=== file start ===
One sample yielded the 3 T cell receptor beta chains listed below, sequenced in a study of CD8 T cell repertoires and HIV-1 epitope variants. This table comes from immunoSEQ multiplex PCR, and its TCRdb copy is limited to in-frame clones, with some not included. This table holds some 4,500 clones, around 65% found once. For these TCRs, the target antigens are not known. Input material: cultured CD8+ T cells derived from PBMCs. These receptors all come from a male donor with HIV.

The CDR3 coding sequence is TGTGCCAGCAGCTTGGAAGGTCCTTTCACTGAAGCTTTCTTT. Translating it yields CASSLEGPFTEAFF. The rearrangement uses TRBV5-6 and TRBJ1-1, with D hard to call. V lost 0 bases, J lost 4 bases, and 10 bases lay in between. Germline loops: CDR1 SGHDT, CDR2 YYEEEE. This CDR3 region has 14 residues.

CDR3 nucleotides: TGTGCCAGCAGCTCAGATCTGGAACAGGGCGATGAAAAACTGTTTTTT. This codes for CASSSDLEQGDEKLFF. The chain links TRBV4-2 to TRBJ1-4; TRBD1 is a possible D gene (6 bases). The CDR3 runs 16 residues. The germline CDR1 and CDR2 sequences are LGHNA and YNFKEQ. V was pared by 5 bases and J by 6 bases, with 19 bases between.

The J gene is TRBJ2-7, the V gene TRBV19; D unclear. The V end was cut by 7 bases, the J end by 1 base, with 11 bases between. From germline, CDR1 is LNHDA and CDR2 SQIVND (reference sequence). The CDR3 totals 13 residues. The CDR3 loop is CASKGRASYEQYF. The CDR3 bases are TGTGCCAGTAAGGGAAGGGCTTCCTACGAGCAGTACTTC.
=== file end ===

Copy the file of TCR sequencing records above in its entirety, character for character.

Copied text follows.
One sample yielded the 3 T cell receptor beta chains listed below, sequenced in a study of CD8 T cell repertoires and HIV-1 epitope variants. This table comes from immunoSEQ multiplex PCR, and its TCRdb copy is limited to in-frame clones, with some not included. This table holds some 4,500 clones, around 65% found once. For these TCRs, the target antigens are not known. Input material: cultured CD8+ T cells derived from PBMCs. These receptors all come from a male donor with HIV.

The CDR3 coding sequence is TGTGCCAGCAGCTTGGAAGGTCCTTTCACTGAAGCTTTCTTT. Translating it yields CASSLEGPFTEAFF. The rearrangement uses TRBV5-6 and TRBJ1-1, with D hard to call. V lost 0 bases, J lost 4 bases, and 10 bases lay in between. Germline loops: CDR1 SGHDT, CDR2 YYEEEE. This CDR3 region has 14 residues.

CDR3 nucleotides: TGTGCCAGCAGCTCAGATCTGGAACAGGGCGATGAAAAACTGTTTTTT. This codes for CASSSDLEQGDEKLFF. The chain links TRBV4-2 to TRBJ1-4; TRBD1 is a possible D gene (6 bases). The CDR3 runs 16 residues. The germline CDR1 and CDR2 sequences are LGHNA and YNFKEQ. V was pared by 5 bases and J by 6 bases, with 19 bases between.

The J gene is TRBJ2-7, the V gene TRBV19; D unclear. The V end was cut by 7 bases, the J end by 1 base, with 11 bases between. From germline, CDR1 is LNHDA and CDR2 SQIVND (reference sequence). The CDR3 totals 13 residues. The CDR3 loop is CASKGRASYEQYF. The CDR3 bases are TGTGCCAGTAAGGGAAGGGCTTCCTACGAGCAGTACTTC.